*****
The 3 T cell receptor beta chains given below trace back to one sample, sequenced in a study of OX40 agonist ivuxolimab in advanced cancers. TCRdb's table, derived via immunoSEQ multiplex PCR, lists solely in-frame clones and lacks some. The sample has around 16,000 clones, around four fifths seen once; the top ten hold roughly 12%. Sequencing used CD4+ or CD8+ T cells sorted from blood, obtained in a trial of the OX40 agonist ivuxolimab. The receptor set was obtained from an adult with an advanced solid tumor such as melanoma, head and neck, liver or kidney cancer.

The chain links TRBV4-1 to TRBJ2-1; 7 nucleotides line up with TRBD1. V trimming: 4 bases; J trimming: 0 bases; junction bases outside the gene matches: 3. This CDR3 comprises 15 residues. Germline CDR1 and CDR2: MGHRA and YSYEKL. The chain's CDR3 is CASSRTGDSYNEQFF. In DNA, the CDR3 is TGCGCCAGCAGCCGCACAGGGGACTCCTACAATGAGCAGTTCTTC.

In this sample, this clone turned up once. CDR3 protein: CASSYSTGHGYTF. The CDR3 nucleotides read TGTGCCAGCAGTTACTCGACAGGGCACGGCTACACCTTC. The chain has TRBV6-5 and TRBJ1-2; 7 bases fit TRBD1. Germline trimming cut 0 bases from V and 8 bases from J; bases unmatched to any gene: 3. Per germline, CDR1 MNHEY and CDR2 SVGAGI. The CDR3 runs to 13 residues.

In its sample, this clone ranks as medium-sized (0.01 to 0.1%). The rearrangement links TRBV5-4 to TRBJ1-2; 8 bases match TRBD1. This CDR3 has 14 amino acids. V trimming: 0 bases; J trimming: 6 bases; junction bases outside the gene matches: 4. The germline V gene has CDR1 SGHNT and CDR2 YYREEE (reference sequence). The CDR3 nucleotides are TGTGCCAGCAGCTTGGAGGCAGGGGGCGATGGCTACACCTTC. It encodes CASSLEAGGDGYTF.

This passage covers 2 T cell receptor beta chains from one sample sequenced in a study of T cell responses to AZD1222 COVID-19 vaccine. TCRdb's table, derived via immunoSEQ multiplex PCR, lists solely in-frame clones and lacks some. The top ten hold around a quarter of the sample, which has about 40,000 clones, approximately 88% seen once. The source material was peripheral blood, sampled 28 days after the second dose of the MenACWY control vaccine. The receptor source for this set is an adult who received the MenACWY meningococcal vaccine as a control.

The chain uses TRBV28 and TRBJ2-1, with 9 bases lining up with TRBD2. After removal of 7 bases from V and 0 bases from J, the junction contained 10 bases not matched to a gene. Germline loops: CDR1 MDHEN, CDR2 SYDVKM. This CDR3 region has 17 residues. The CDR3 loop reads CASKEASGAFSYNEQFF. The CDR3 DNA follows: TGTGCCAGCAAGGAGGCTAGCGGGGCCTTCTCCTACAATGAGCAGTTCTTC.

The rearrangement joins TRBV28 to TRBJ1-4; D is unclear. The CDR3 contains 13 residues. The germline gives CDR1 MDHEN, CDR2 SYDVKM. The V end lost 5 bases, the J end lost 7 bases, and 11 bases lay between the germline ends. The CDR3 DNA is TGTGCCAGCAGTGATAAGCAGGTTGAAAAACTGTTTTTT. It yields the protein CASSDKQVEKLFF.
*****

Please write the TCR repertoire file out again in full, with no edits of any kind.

The 3 T cell receptor beta chains given below trace back to one sample, sequenced in a study of OX40 agonist ivuxolimab in advanced cancers. TCRdb's table, derived via immunoSEQ multiplex PCR, lists solely in-frame clones and lacks some. The sample has around 16,000 clones, around four fifths seen once; the top ten hold roughly 12%. Sequencing used CD4+ or CD8+ T cells sorted from blood, obtained in a trial of the OX40 agonist ivuxolimab. The receptor set was obtained from an adult with an advanced solid tumor such as melanoma, head and neck, liver or kidney cancer.

The chain links TRBV4-1 to TRBJ2-1; 7 nucleotides line up with TRBD1. V trimming: 4 bases; J trimming: 0 bases; junction bases outside the gene matches: 3. This CDR3 comprises 15 residues. Germline CDR1 and CDR2: MGHRA and YSYEKL. The chain's CDR3 is CASSRTGDSYNEQFF. In DNA, the CDR3 is TGCGCCAGCAGCCGCACAGGGGACTCCTACAATGAGCAGTTCTTC.

In this sample, this clone turned up once. CDR3 protein: CASSYSTGHGYTF. The CDR3 nucleotides read TGTGCCAGCAGTTACTCGACAGGGCACGGCTACACCTTC. The chain has TRBV6-5 and TRBJ1-2; 7 bases fit TRBD1. Germline trimming cut 0 bases from V and 8 bases from J; bases unmatched to any gene: 3. Per germline, CDR1 MNHEY and CDR2 SVGAGI. The CDR3 runs to 13 residues.

In its sample, this clone ranks as medium-sized (0.01 to 0.1%). The rearrangement links TRBV5-4 to TRBJ1-2; 8 bases match TRBD1. This CDR3 has 14 amino acids. V trimming: 0 bases; J trimming: 6 bases; junction bases outside the gene matches: 4. The germline V gene has CDR1 SGHNT and CDR2 YYREEE (reference sequence). The CDR3 nucleotides are TGTGCCAGCAGCTTGGAGGCAGGGGGCGATGGCTACACCTTC. It encodes CASSLEAGGDGYTF.

This passage covers 2 T cell receptor beta chains from one sample sequenced in a study of T cell responses to AZD1222 COVID-19 vaccine. TCRdb's table, derived via immunoSEQ multiplex PCR, lists solely in-frame clones and lacks some. The top ten hold around a quarter of the sample, which has about 40,000 clones, approximately 88% seen once. The source material was peripheral blood, sampled 28 days after the second dose of the MenACWY control vaccine. The receptor source for this set is an adult who received the MenACWY meningococcal vaccine as a control.

The chain uses TRBV28 and TRBJ2-1, with 9 bases lining up with TRBD2. After removal of 7 bases from V and 0 bases from J, the junction contained 10 bases not matched to a gene. Germline loops: CDR1 MDHEN, CDR2 SYDVKM. This CDR3 region has 17 residues. The CDR3 loop reads CASKEASGAFSYNEQFF. The CDR3 DNA follows: TGTGCCAGCAAGGAGGCTAGCGGGGCCTTCTCCTACAATGAGCAGTTCTTC.

The rearrangement joins TRBV28 to TRBJ1-4; D is unclear. The CDR3 contains 13 residues. The germline gives CDR1 MDHEN, CDR2 SYDVKM. The V end lost 5 bases, the J end lost 7 bases, and 11 bases lay between the germline ends. The CDR3 DNA is TGTGCCAGCAGTGATAAGCAGGTTGAAAAACTGTTTTTT. It yields the protein CASSDKQVEKLFF.